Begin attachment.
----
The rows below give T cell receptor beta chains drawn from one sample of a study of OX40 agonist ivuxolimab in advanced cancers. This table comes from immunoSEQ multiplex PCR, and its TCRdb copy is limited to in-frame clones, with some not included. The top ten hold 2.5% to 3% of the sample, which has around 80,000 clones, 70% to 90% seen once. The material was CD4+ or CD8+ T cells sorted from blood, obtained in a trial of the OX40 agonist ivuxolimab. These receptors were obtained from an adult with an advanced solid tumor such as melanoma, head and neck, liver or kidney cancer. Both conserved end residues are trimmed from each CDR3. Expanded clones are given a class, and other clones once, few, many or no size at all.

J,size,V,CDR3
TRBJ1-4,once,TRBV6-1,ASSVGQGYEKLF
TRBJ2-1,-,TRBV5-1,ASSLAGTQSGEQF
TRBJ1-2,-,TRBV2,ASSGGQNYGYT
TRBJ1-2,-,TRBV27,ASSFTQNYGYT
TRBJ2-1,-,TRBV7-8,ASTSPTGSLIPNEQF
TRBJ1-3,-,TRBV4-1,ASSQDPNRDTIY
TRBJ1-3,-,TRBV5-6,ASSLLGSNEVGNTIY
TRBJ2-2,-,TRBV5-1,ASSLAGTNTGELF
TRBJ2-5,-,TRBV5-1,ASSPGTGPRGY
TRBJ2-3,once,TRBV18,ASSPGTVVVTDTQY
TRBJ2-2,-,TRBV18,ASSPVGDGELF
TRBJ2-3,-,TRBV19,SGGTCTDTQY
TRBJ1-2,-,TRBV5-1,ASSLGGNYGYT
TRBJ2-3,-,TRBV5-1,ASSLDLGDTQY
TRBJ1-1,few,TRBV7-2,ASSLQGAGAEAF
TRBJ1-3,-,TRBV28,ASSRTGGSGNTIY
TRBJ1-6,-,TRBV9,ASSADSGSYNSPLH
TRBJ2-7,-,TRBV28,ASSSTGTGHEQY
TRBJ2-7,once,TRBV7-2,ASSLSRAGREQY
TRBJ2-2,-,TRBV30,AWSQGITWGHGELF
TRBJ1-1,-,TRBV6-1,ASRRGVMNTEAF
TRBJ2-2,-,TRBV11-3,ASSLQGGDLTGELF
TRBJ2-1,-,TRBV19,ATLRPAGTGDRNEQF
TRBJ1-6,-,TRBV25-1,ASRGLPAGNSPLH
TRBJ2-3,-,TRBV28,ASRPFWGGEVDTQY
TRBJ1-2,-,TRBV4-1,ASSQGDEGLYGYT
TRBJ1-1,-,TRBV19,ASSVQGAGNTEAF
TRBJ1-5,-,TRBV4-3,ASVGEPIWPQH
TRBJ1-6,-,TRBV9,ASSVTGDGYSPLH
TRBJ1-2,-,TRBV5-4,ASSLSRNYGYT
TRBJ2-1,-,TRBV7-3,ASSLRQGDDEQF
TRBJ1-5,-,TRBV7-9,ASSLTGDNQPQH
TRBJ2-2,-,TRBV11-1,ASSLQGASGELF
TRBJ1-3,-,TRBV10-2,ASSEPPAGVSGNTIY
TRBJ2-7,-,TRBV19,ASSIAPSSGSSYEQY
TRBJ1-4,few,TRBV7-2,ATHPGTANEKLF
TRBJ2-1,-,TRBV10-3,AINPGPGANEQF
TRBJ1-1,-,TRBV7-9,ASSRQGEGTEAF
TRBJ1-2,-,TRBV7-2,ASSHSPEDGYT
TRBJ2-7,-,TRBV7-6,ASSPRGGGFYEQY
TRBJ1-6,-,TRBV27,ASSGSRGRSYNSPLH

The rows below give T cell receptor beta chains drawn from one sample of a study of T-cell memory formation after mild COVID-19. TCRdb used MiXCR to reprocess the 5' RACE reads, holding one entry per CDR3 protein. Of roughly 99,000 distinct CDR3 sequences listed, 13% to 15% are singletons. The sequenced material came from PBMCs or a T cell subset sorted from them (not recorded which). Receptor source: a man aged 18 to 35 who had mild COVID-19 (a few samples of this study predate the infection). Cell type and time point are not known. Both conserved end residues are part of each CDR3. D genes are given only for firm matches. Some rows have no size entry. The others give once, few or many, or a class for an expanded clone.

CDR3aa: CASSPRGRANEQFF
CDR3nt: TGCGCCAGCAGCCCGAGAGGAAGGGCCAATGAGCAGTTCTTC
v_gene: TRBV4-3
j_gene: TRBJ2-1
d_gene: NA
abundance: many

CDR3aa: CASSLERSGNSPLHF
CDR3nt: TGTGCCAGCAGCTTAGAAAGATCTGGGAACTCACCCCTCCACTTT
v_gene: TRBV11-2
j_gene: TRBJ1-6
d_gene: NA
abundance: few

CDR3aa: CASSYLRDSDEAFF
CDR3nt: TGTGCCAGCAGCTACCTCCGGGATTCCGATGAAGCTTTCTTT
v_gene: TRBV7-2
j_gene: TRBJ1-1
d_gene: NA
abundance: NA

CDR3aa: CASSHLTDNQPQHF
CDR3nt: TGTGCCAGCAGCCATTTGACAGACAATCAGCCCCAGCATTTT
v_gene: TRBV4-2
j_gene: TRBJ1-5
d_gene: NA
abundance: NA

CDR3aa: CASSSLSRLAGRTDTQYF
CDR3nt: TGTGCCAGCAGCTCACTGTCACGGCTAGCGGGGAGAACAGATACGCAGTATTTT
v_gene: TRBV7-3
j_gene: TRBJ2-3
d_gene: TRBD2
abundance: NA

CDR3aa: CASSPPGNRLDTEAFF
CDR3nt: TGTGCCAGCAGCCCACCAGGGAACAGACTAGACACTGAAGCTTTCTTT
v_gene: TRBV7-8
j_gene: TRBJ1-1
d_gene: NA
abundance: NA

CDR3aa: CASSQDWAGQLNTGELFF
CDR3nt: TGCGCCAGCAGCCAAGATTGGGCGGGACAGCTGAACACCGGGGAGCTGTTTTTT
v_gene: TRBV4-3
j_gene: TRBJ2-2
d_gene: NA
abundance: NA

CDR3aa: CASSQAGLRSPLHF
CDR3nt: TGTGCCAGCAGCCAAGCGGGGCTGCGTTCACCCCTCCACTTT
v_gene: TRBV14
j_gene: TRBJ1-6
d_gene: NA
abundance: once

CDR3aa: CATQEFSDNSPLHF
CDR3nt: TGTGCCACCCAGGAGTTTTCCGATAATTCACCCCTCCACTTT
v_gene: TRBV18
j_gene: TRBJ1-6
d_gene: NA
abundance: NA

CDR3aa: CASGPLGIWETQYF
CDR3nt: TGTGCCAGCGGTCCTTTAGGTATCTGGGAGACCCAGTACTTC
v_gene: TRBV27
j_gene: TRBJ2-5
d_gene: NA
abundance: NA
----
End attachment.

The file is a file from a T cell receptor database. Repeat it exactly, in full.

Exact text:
The rows below give T cell receptor beta chains drawn from one sample of a study of OX40 agonist ivuxolimab in advanced cancers. This table comes from immunoSEQ multiplex PCR, and its TCRdb copy is limited to in-frame clones, with some not included. The top ten hold 2.5% to 3% of the sample, which has around 80,000 clones, 70% to 90% seen once. The material was CD4+ or CD8+ T cells sorted from blood, obtained in a trial of the OX40 agonist ivuxolimab. These receptors were obtained from an adult with an advanced solid tumor such as melanoma, head and neck, liver or kidney cancer. Both conserved end residues are trimmed from each CDR3. Expanded clones are given a class, and other clones once, few, many or no size at all.

J,size,V,CDR3
TRBJ1-4,once,TRBV6-1,ASSVGQGYEKLF
TRBJ2-1,-,TRBV5-1,ASSLAGTQSGEQF
TRBJ1-2,-,TRBV2,ASSGGQNYGYT
TRBJ1-2,-,TRBV27,ASSFTQNYGYT
TRBJ2-1,-,TRBV7-8,ASTSPTGSLIPNEQF
TRBJ1-3,-,TRBV4-1,ASSQDPNRDTIY
TRBJ1-3,-,TRBV5-6,ASSLLGSNEVGNTIY
TRBJ2-2,-,TRBV5-1,ASSLAGTNTGELF
TRBJ2-5,-,TRBV5-1,ASSPGTGPRGY
TRBJ2-3,once,TRBV18,ASSPGTVVVTDTQY
TRBJ2-2,-,TRBV18,ASSPVGDGELF
TRBJ2-3,-,TRBV19,SGGTCTDTQY
TRBJ1-2,-,TRBV5-1,ASSLGGNYGYT
TRBJ2-3,-,TRBV5-1,ASSLDLGDTQY
TRBJ1-1,few,TRBV7-2,ASSLQGAGAEAF
TRBJ1-3,-,TRBV28,ASSRTGGSGNTIY
TRBJ1-6,-,TRBV9,ASSADSGSYNSPLH
TRBJ2-7,-,TRBV28,ASSSTGTGHEQY
TRBJ2-7,once,TRBV7-2,ASSLSRAGREQY
TRBJ2-2,-,TRBV30,AWSQGITWGHGELF
TRBJ1-1,-,TRBV6-1,ASRRGVMNTEAF
TRBJ2-2,-,TRBV11-3,ASSLQGGDLTGELF
TRBJ2-1,-,TRBV19,ATLRPAGTGDRNEQF
TRBJ1-6,-,TRBV25-1,ASRGLPAGNSPLH
TRBJ2-3,-,TRBV28,ASRPFWGGEVDTQY
TRBJ1-2,-,TRBV4-1,ASSQGDEGLYGYT
TRBJ1-1,-,TRBV19,ASSVQGAGNTEAF
TRBJ1-5,-,TRBV4-3,ASVGEPIWPQH
TRBJ1-6,-,TRBV9,ASSVTGDGYSPLH
TRBJ1-2,-,TRBV5-4,ASSLSRNYGYT
TRBJ2-1,-,TRBV7-3,ASSLRQGDDEQF
TRBJ1-5,-,TRBV7-9,ASSLTGDNQPQH
TRBJ2-2,-,TRBV11-1,ASSLQGASGELF
TRBJ1-3,-,TRBV10-2,ASSEPPAGVSGNTIY
TRBJ2-7,-,TRBV19,ASSIAPSSGSSYEQY
TRBJ1-4,few,TRBV7-2,ATHPGTANEKLF
TRBJ2-1,-,TRBV10-3,AINPGPGANEQF
TRBJ1-1,-,TRBV7-9,ASSRQGEGTEAF
TRBJ1-2,-,TRBV7-2,ASSHSPEDGYT
TRBJ2-7,-,TRBV7-6,ASSPRGGGFYEQY
TRBJ1-6,-,TRBV27,ASSGSRGRSYNSPLH

The rows below give T cell receptor beta chains drawn from one sample of a study of T-cell memory formation after mild COVID-19. TCRdb used MiXCR to reprocess the 5' RACE reads, holding one entry per CDR3 protein. Of roughly 99,000 distinct CDR3 sequences listed, 13% to 15% are singletons. The sequenced material came from PBMCs or a T cell subset sorted from them (not recorded which). Receptor source: a man aged 18 to 35 who had mild COVID-19 (a few samples of this study predate the infection). Cell type and time point are not known. Both conserved end residues are part of each CDR3. D genes are given only for firm matches. Some rows have no size entry. The others give once, few or many, or a class for an expanded clone.

CDR3aa: CASSPRGRANEQFF
CDR3nt: TGCGCCAGCAGCCCGAGAGGAAGGGCCAATGAGCAGTTCTTC
v_gene: TRBV4-3
j_gene: TRBJ2-1
d_gene: NA
abundance: many

CDR3aa: CASSLERSGNSPLHF
CDR3nt: TGTGCCAGCAGCTTAGAAAGATCTGGGAACTCACCCCTCCACTTT
v_gene: TRBV11-2
j_gene: TRBJ1-6
d_gene: NA
abundance: few

CDR3aa: CASSYLRDSDEAFF
CDR3nt: TGTGCCAGCAGCTACCTCCGGGATTCCGATGAAGCTTTCTTT
v_gene: TRBV7-2
j_gene: TRBJ1-1
d_gene: NA
abundance: NA

CDR3aa: CASSHLTDNQPQHF
CDR3nt: TGTGCCAGCAGCCATTTGACAGACAATCAGCCCCAGCATTTT
v_gene: TRBV4-2
j_gene: TRBJ1-5
d_gene: NA
abundance: NA

CDR3aa: CASSSLSRLAGRTDTQYF
CDR3nt: TGTGCCAGCAGCTCACTGTCACGGCTAGCGGGGAGAACAGATACGCAGTATTTT
v_gene: TRBV7-3
j_gene: TRBJ2-3
d_gene: TRBD2
abundance: NA

CDR3aa: CASSPPGNRLDTEAFF
CDR3nt: TGTGCCAGCAGCCCACCAGGGAACAGACTAGACACTGAAGCTTTCTTT
v_gene: TRBV7-8
j_gene: TRBJ1-1
d_gene: NA
abundance: NA

CDR3aa: CASSQDWAGQLNTGELFF
CDR3nt: TGCGCCAGCAGCCAAGATTGGGCGGGACAGCTGAACACCGGGGAGCTGTTTTTT
v_gene: TRBV4-3
j_gene: TRBJ2-2
d_gene: NA
abundance: NA

CDR3aa: CASSQAGLRSPLHF
CDR3nt: TGTGCCAGCAGCCAAGCGGGGCTGCGTTCACCCCTCCACTTT
v_gene: TRBV14
j_gene: TRBJ1-6
d_gene: NA
abundance: once

CDR3aa: CATQEFSDNSPLHF
CDR3nt: TGTGCCACCCAGGAGTTTTCCGATAATTCACCCCTCCACTTT
v_gene: TRBV18
j_gene: TRBJ1-6
d_gene: NA
abundance: NA

CDR3aa: CASGPLGIWETQYF
CDR3nt: TGTGCCAGCGGTCCTTTAGGTATCTGGGAGACCCAGTACTTC
v_gene: TRBV27
j_gene: TRBJ2-5
d_gene: NA
abundance: NA